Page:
The Obama administration is examining the possibility of selling the morning after pill to teenagers and the FDA has until Wednesday to respond to a request from the maker of the Plan B drug to sell it on the shelves and not behind the pharmacist’s counter.
The FDA has already taken the health and safety of women out of the hands of doctors. The FDA originally approved the morning after pill at the end of the Clinton administration in 1999 and, in 2006, it was approved for nonprescription use for women 18 and older.
At the time, Wendy Wright, the president of Concerned Women for America, since retired, said the age restrictions need more enforcement, not less. She also worries that a parent, older sibling or other relative or older friends could purchase the morning after pill for young teens, avoiding the requirement that they visit a doctor first before using the drug.
Wright said selling the morning after pill over the counter will make it easier for men who abuse young women to cover up their crimes.
“Any adult male who is having sex with a minor could walk into a pharmacy, buy the drug, and coax the girl into taking the pill,” she said.
Wright also said that Planned Parenthood and abortion advocates were given certain restrictions by the FDA on the dangerous abortion drug RU 486, but that those haven’t been followed.
“Those restrictions have never been followed, women have died, yet no one has been punished nor the drug approval pulled,” said Wright.
But Kirsten Moore of the Reproductive Health Technologies Project, a Washington-based advocacy group, told the Washington Post that selling the morning after pill on shelves next to toothpaste and band-aids is good for women and teenagers.
“Hopefully, it will be right on the shelves between the condoms and the pregnancy tests,” she said. “We think it’s good news for women’s health and long overdue.”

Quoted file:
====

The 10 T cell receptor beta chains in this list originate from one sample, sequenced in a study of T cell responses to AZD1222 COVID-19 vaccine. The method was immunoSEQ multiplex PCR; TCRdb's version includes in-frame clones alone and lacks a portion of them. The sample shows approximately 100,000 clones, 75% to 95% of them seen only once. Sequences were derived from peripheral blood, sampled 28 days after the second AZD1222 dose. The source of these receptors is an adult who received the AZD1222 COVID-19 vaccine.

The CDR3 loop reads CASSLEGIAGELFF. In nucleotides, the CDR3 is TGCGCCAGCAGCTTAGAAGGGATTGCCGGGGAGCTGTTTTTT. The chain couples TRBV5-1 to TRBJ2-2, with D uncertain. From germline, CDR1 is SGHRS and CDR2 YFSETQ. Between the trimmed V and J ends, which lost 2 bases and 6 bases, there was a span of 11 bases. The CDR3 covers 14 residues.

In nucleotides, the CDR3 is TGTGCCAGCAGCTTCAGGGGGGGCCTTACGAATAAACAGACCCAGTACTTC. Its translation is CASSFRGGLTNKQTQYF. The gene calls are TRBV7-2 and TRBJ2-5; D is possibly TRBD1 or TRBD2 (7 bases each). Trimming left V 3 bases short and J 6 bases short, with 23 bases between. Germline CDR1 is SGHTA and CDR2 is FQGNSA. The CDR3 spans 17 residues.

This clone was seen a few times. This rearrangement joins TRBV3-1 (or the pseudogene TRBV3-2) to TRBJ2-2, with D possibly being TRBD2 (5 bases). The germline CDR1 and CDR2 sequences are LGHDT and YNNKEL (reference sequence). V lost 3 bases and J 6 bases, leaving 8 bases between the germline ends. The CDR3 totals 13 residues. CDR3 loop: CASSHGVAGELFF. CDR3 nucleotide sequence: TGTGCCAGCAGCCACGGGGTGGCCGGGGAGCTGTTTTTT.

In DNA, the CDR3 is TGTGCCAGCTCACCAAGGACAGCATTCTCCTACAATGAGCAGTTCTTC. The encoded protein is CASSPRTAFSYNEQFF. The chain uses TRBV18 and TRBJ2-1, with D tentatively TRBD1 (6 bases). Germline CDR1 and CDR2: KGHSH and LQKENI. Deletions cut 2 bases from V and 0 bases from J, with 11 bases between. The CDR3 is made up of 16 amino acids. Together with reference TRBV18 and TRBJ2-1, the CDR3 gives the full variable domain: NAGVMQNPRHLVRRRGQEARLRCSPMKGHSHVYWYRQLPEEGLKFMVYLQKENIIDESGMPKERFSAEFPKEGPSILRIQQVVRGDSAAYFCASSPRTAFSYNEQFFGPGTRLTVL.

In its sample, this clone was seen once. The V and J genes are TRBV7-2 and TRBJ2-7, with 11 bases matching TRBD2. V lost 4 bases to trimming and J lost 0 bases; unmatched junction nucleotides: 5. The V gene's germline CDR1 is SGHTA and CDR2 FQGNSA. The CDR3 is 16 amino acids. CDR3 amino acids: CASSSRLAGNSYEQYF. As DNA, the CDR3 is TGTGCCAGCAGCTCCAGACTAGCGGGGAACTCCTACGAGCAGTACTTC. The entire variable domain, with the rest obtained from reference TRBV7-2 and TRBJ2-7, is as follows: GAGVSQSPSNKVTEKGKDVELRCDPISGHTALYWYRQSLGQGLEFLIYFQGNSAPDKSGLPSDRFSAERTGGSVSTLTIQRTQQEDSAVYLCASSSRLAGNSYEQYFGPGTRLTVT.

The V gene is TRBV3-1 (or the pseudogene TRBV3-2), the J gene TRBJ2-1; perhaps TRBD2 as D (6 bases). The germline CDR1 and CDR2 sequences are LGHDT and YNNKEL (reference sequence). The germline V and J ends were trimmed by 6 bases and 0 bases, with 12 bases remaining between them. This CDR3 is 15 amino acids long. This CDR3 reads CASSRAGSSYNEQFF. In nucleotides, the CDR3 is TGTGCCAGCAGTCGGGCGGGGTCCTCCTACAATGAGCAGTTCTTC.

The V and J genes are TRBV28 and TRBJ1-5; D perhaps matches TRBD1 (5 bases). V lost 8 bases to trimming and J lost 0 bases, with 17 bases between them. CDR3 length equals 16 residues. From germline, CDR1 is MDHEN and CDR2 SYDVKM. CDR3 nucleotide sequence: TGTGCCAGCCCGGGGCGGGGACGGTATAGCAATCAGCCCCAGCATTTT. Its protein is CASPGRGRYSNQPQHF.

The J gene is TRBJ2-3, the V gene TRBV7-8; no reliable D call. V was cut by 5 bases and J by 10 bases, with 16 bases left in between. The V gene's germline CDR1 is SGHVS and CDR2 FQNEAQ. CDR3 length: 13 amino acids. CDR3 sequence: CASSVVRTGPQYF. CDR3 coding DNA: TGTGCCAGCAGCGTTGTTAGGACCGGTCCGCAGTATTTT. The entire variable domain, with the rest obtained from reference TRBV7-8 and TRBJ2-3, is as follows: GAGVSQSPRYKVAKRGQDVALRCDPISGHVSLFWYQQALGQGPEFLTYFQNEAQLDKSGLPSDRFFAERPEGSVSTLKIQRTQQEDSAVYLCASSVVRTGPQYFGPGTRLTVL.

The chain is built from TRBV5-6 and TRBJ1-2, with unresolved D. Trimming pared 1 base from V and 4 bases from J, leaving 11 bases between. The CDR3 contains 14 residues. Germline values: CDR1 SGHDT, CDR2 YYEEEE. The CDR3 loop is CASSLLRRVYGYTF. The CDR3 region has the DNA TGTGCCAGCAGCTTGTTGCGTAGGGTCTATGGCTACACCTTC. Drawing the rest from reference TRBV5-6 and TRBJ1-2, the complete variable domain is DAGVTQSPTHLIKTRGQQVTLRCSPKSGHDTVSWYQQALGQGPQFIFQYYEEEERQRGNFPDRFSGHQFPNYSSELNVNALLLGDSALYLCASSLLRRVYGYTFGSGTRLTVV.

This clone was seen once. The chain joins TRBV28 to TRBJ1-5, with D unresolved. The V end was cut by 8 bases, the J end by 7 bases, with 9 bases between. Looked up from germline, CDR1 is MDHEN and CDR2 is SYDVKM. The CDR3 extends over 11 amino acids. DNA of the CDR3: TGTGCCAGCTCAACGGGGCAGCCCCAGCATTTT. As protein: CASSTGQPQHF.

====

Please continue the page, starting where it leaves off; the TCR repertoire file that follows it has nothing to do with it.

Jeanne Monahan of the Family Research Council, told the Post the morning after pill can work as an abortion drug if it prevents a newly-conceived unborn child from implanting and continuing pregnancy.
“It’s not a drug that prevents life — it’s a drug that destroys life,” said Monahan. “If we define life as beginning at fertilization or conception, then this drug can be an abortifacient.”
The morning after pill has done nothing to significantly curb the number of abortions.
Research from the pro-abortion Guttmacher Institute, a former Planned Parenthood research arm, shows “54 percent of women who have abortions had used a contraceptive method *usually condom or the pill) during the month they became pregnant.” These figures are similar to those of a report in Spain showing abortions doubling despite increased family planning promotion.
And, of the women who say they did not intend to become pregnant, the report said “most of these women have practiced contraception in the past.”
Meanwhile, a report from Planned Parenthood of Western Washington shows abortions are on the rise in Washington state even though it participated in Washington state’s Take Charge pilot program.
Take Charge is a Medicaid section 1115 Waiver program initiated in 2001 to provide free contraceptives to low-income women not already covered under Medicaid. It was originally funded for five years in 2001, then extended for three more years, and comes up for renewal in 2009. Yet the PPWW annual report indicates abortions rose 16 percent from 7,790 in 2006 to 9,059 in 2007.
The failure of birth control, the morning after pill, and contraception to lower the number of abortions is no surprise to Dr. Joseph Stanford, associate professor of family and preventive medicine at the University of Utah School of Medicine.
He says studies he and fellow researchers have done show a lower effectiveness rate than the 89 percent that Plan B maker Barr Laboratories claims.
“We did more a precise meta-analysis that shows it’s effective only 72 percent of the time, and even that number is optimistic,” he indicated.
He said studies from Europe, China and the United States show that the morning after pill does not reduce abortions.